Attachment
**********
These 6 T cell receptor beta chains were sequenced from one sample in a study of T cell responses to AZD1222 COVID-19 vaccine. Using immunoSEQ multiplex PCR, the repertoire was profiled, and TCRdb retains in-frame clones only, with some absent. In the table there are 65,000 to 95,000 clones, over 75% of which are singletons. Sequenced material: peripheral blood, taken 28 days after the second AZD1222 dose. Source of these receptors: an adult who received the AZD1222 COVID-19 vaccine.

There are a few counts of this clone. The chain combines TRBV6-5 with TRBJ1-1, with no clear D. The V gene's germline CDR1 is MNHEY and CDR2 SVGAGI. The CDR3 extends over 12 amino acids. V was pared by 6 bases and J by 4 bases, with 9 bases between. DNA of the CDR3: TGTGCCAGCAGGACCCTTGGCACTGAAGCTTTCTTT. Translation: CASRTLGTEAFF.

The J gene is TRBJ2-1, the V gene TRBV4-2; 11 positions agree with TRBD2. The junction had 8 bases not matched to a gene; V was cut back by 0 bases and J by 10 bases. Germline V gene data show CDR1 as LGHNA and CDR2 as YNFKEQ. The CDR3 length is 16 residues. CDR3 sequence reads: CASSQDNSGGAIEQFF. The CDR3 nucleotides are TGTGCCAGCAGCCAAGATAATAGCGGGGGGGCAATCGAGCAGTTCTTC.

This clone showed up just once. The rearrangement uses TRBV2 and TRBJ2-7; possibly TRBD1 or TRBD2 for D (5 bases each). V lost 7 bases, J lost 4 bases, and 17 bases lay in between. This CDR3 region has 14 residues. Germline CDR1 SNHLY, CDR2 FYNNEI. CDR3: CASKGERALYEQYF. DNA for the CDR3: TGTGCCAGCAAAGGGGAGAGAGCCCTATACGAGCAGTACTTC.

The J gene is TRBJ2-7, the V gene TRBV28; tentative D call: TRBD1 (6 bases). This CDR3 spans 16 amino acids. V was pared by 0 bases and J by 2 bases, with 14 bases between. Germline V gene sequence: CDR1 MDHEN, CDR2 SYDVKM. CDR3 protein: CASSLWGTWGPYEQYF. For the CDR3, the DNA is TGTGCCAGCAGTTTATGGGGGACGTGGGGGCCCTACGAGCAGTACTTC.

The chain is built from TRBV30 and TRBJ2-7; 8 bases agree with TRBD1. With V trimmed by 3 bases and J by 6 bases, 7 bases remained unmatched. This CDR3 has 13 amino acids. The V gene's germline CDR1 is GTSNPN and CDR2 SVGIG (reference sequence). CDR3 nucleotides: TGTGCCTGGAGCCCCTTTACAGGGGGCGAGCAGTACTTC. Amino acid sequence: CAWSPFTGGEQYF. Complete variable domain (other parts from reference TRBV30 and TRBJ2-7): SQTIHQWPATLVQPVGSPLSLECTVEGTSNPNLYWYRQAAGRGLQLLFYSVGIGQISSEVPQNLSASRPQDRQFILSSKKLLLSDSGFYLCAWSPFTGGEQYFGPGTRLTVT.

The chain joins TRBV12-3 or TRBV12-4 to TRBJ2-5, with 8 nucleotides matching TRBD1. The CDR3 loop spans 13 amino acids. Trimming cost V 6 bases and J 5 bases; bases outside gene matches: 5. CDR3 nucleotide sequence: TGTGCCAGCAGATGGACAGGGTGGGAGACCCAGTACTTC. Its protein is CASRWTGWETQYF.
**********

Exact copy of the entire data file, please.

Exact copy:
These 6 T cell receptor beta chains were sequenced from one sample in a study of T cell responses to AZD1222 COVID-19 vaccine. Using immunoSEQ multiplex PCR, the repertoire was profiled, and TCRdb retains in-frame clones only, with some absent. In the table there are 65,000 to 95,000 clones, over 75% of which are singletons. Sequenced material: peripheral blood, taken 28 days after the second AZD1222 dose. Source of these receptors: an adult who received the AZD1222 COVID-19 vaccine.

There are a few counts of this clone. The chain combines TRBV6-5 with TRBJ1-1, with no clear D. The V gene's germline CDR1 is MNHEY and CDR2 SVGAGI. The CDR3 extends over 12 amino acids. V was pared by 6 bases and J by 4 bases, with 9 bases between. DNA of the CDR3: TGTGCCAGCAGGACCCTTGGCACTGAAGCTTTCTTT. Translation: CASRTLGTEAFF.

The J gene is TRBJ2-1, the V gene TRBV4-2; 11 positions agree with TRBD2. The junction had 8 bases not matched to a gene; V was cut back by 0 bases and J by 10 bases. Germline V gene data show CDR1 as LGHNA and CDR2 as YNFKEQ. The CDR3 length is 16 residues. CDR3 sequence reads: CASSQDNSGGAIEQFF. The CDR3 nucleotides are TGTGCCAGCAGCCAAGATAATAGCGGGGGGGCAATCGAGCAGTTCTTC.

This clone showed up just once. The rearrangement uses TRBV2 and TRBJ2-7; possibly TRBD1 or TRBD2 for D (5 bases each). V lost 7 bases, J lost 4 bases, and 17 bases lay in between. This CDR3 region has 14 residues. Germline CDR1 SNHLY, CDR2 FYNNEI. CDR3: CASKGERALYEQYF. DNA for the CDR3: TGTGCCAGCAAAGGGGAGAGAGCCCTATACGAGCAGTACTTC.

The J gene is TRBJ2-7, the V gene TRBV28; tentative D call: TRBD1 (6 bases). This CDR3 spans 16 amino acids. V was pared by 0 bases and J by 2 bases, with 14 bases between. Germline V gene sequence: CDR1 MDHEN, CDR2 SYDVKM. CDR3 protein: CASSLWGTWGPYEQYF. For the CDR3, the DNA is TGTGCCAGCAGTTTATGGGGGACGTGGGGGCCCTACGAGCAGTACTTC.

The chain is built from TRBV30 and TRBJ2-7; 8 bases agree with TRBD1. With V trimmed by 3 bases and J by 6 bases, 7 bases remained unmatched. This CDR3 has 13 amino acids. The V gene's germline CDR1 is GTSNPN and CDR2 SVGIG (reference sequence). CDR3 nucleotides: TGTGCCTGGAGCCCCTTTACAGGGGGCGAGCAGTACTTC. Amino acid sequence: CAWSPFTGGEQYF. Complete variable domain (other parts from reference TRBV30 and TRBJ2-7): SQTIHQWPATLVQPVGSPLSLECTVEGTSNPNLYWYRQAAGRGLQLLFYSVGIGQISSEVPQNLSASRPQDRQFILSSKKLLLSDSGFYLCAWSPFTGGEQYFGPGTRLTVT.

The chain joins TRBV12-3 or TRBV12-4 to TRBJ2-5, with 8 nucleotides matching TRBD1. The CDR3 loop spans 13 amino acids. Trimming cost V 6 bases and J 5 bases; bases outside gene matches: 5. CDR3 nucleotide sequence: TGTGCCAGCAGATGGACAGGGTGGGAGACCCAGTACTTC. Its protein is CASRWTGWETQYF.